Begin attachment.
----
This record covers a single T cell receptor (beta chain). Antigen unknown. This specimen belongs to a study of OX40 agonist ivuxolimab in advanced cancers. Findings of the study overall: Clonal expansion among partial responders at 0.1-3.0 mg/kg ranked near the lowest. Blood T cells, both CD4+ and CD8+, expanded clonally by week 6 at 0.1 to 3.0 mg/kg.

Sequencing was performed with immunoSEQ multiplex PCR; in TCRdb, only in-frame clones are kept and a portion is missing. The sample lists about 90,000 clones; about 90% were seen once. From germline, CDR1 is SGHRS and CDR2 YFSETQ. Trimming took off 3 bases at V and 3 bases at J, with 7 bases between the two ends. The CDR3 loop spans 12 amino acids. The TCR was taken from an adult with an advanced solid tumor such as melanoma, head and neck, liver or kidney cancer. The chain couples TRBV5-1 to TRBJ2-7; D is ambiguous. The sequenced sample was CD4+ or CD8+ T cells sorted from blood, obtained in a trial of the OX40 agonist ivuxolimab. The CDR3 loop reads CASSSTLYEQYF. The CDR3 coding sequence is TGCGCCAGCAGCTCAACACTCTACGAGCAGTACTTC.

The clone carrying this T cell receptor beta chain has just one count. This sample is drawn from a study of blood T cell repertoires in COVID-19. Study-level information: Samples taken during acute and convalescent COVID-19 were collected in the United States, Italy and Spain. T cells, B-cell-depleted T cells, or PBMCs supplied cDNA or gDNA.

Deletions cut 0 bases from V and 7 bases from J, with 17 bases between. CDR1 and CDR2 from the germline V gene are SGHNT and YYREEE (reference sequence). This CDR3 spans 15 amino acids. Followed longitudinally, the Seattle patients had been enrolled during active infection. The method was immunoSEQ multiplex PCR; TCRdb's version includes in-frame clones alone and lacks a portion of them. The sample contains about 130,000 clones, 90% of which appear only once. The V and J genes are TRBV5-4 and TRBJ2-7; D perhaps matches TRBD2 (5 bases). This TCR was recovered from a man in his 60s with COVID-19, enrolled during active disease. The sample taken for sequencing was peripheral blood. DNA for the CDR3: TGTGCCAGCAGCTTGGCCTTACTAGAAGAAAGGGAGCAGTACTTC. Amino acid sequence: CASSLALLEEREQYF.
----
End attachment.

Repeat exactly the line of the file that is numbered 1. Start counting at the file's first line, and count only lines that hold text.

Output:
This record covers a single T cell receptor (beta chain). Antigen unknown. This specimen belongs to a study of OX40 agonist ivuxolimab in advanced cancers. Findings of the study overall: Clonal expansion among partial responders at 0.1-3.0 mg/kg ranked near the lowest. Blood T cells, both CD4+ and CD8+, expanded clonally by week 6 at 0.1 to 3.0 mg/kg.